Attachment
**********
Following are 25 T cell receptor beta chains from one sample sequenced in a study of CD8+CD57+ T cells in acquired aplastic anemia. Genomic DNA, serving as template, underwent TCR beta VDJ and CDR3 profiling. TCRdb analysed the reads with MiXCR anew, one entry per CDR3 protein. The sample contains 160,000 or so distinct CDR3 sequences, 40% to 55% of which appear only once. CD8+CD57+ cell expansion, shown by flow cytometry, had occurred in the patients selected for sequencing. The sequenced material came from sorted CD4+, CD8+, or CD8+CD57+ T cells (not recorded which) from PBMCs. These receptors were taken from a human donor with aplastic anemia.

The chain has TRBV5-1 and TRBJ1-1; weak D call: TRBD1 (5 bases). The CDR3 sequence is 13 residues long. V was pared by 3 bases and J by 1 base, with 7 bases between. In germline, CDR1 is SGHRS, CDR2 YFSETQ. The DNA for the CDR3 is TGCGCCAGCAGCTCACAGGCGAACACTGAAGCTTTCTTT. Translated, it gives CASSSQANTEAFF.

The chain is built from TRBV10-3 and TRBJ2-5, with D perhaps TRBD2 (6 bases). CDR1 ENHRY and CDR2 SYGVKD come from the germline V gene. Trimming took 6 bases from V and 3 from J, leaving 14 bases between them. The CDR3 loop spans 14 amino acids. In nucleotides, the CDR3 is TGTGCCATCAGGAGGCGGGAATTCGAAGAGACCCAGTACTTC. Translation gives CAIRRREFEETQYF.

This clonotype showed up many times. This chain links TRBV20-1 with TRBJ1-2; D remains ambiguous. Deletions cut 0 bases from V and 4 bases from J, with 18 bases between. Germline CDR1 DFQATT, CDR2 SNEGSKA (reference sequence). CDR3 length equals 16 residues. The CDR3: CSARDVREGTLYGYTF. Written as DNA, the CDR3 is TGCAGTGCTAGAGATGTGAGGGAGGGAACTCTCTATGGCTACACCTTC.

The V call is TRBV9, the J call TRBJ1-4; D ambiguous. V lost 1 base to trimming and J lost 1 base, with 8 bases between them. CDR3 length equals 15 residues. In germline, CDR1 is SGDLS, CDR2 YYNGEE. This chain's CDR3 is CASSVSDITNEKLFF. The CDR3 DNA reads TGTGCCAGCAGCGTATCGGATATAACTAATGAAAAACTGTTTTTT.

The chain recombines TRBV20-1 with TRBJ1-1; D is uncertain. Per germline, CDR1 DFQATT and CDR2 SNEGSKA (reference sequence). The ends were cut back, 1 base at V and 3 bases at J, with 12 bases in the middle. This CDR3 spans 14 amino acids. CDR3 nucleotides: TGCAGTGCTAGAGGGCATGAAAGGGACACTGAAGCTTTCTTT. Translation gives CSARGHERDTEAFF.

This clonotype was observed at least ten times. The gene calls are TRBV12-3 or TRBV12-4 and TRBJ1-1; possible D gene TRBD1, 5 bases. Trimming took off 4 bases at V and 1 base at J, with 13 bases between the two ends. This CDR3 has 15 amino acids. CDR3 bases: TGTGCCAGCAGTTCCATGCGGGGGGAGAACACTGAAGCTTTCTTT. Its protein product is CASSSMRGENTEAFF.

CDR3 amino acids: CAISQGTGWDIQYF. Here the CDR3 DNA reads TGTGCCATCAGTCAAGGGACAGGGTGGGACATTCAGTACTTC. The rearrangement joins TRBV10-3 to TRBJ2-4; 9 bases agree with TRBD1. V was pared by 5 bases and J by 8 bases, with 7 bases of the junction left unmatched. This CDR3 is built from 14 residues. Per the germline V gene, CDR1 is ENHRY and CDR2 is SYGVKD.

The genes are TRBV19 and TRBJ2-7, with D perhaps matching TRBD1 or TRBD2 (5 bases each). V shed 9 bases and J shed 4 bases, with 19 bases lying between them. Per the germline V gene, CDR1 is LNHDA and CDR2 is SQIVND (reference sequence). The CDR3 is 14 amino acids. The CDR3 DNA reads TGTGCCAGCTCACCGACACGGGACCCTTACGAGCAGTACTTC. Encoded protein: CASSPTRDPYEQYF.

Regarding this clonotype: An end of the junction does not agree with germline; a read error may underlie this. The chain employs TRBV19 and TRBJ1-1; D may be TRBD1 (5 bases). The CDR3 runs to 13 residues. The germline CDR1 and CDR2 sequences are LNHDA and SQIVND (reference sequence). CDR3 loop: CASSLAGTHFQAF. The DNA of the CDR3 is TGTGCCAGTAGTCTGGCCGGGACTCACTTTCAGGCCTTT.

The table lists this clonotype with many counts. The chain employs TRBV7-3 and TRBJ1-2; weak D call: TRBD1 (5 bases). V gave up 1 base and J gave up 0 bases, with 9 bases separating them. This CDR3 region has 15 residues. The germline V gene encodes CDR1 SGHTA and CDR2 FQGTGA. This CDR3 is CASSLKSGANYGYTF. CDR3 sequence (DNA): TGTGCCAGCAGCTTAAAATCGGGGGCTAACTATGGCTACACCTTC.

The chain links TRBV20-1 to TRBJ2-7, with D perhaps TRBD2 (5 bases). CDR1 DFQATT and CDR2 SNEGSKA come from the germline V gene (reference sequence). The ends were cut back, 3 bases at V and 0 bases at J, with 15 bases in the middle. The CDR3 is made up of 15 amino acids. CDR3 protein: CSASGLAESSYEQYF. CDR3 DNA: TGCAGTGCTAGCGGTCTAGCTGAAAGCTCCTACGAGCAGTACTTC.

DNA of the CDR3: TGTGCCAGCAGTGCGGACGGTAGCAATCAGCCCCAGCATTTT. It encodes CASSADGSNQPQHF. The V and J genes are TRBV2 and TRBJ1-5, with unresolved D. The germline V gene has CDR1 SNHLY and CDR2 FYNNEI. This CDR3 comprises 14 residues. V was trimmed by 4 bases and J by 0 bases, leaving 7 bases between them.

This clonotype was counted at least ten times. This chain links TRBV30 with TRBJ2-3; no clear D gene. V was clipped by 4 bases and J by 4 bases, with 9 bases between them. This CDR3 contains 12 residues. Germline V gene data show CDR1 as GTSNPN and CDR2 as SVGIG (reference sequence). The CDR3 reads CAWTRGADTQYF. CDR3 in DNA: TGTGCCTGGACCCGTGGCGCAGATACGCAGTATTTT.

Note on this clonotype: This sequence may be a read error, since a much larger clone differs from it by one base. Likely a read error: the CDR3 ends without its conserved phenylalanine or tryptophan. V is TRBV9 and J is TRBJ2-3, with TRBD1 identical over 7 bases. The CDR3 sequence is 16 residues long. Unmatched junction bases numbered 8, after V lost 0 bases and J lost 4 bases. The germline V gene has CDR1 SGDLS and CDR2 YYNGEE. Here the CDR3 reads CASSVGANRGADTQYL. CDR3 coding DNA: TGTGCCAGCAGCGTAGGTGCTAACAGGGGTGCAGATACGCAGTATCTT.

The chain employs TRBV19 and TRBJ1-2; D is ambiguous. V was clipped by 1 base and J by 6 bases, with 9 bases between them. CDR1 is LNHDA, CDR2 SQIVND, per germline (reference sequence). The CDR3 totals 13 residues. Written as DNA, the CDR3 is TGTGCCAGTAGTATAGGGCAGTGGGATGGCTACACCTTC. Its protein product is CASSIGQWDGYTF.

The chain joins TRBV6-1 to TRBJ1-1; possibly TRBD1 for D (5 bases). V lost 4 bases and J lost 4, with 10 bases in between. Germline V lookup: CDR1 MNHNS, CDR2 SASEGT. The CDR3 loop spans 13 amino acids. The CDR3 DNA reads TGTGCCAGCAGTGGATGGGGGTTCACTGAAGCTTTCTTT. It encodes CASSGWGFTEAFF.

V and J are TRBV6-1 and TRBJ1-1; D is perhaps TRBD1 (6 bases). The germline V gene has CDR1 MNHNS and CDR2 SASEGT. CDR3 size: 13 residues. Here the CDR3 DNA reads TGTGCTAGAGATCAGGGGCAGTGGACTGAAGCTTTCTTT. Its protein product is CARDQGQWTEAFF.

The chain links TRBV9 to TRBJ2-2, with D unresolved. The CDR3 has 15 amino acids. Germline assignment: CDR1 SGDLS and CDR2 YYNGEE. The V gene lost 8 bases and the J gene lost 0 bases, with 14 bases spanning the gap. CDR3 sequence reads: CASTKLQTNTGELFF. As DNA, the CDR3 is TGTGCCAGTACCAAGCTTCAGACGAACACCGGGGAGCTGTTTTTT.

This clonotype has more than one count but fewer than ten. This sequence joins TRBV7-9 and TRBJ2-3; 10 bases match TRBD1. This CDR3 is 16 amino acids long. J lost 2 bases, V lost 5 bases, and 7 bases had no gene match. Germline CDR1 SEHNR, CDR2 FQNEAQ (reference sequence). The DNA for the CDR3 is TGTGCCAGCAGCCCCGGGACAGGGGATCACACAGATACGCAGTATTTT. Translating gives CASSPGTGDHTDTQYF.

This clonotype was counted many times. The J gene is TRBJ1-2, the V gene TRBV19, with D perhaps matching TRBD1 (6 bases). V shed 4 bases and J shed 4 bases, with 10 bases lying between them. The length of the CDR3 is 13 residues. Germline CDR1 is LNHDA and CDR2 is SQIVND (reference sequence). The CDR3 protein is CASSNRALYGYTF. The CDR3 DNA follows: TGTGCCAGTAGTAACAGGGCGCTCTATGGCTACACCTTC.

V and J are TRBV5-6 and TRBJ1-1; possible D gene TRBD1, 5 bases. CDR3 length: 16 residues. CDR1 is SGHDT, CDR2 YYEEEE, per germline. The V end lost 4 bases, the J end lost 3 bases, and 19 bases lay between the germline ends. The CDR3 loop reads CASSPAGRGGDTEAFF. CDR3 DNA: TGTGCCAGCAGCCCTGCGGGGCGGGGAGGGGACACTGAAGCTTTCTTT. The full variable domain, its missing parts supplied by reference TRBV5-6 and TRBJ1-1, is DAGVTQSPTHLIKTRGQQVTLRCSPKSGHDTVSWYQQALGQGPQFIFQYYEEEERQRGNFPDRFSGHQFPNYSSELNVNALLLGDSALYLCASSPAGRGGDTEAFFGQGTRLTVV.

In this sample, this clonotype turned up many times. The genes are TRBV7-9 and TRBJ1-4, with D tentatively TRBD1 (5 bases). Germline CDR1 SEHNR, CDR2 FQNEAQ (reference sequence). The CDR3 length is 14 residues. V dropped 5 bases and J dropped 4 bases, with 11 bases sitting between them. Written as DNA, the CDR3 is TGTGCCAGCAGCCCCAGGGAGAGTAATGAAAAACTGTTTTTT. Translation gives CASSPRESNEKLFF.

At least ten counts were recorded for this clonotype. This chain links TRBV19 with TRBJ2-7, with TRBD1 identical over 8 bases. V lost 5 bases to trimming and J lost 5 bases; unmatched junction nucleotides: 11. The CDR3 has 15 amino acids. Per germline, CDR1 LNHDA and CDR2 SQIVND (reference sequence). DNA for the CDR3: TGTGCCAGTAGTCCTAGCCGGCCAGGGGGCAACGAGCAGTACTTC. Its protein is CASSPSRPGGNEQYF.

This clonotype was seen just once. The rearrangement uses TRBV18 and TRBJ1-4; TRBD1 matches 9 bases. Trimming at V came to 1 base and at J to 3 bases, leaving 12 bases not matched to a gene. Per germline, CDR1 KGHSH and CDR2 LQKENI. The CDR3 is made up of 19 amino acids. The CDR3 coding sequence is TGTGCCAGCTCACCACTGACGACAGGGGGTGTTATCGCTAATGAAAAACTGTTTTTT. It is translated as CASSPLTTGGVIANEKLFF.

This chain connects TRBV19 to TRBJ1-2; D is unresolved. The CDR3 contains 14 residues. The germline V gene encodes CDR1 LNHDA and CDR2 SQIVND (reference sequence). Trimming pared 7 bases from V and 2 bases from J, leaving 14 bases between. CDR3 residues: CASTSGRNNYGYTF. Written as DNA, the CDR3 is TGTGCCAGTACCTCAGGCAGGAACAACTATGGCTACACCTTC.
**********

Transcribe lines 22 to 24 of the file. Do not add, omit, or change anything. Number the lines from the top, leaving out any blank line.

V and J are TRBV5-6 and TRBJ1-1; possible D gene TRBD1, 5 bases. CDR3 length: 16 residues. CDR1 is SGHDT, CDR2 YYEEEE, per germline. The V end lost 4 bases, the J end lost 3 bases, and 19 bases lay between the germline ends. The CDR3 loop reads CASSPAGRGGDTEAFF. CDR3 DNA: TGTGCCAGCAGCCCTGCGGGGCGGGGAGGGGACACTGAAGCTTTCTTT. The full variable domain, its missing parts supplied by reference TRBV5-6 and TRBJ1-1, is DAGVTQSPTHLIKTRGQQVTLRCSPKSGHDTVSWYQQALGQGPQFIFQYYEEEERQRGNFPDRFSGHQFPNYSSELNVNALLLGDSALYLCASSPAGRGGDTEAFFGQGTRLTVV.

In this sample, this clonotype turned up many times. The genes are TRBV7-9 and TRBJ1-4, with D tentatively TRBD1 (5 bases). Germline CDR1 SEHNR, CDR2 FQNEAQ (reference sequence). The CDR3 length is 14 residues. V dropped 5 bases and J dropped 4 bases, with 11 bases sitting between them. Written as DNA, the CDR3 is TGTGCCAGCAGCCCCAGGGAGAGTAATGAAAAACTGTTTTTT. Translation gives CASSPRESNEKLFF.

At least ten counts were recorded for this clonotype. This chain links TRBV19 with TRBJ2-7, with TRBD1 identical over 8 bases. V lost 5 bases to trimming and J lost 5 bases; unmatched junction nucleotides: 11. The CDR3 has 15 amino acids. Per germline, CDR1 LNHDA and CDR2 SQIVND (reference sequence). DNA for the CDR3: TGTGCCAGTAGTCCTAGCCGGCCAGGGGGCAACGAGCAGTACTTC. Its protein is CASSPSRPGGNEQYF.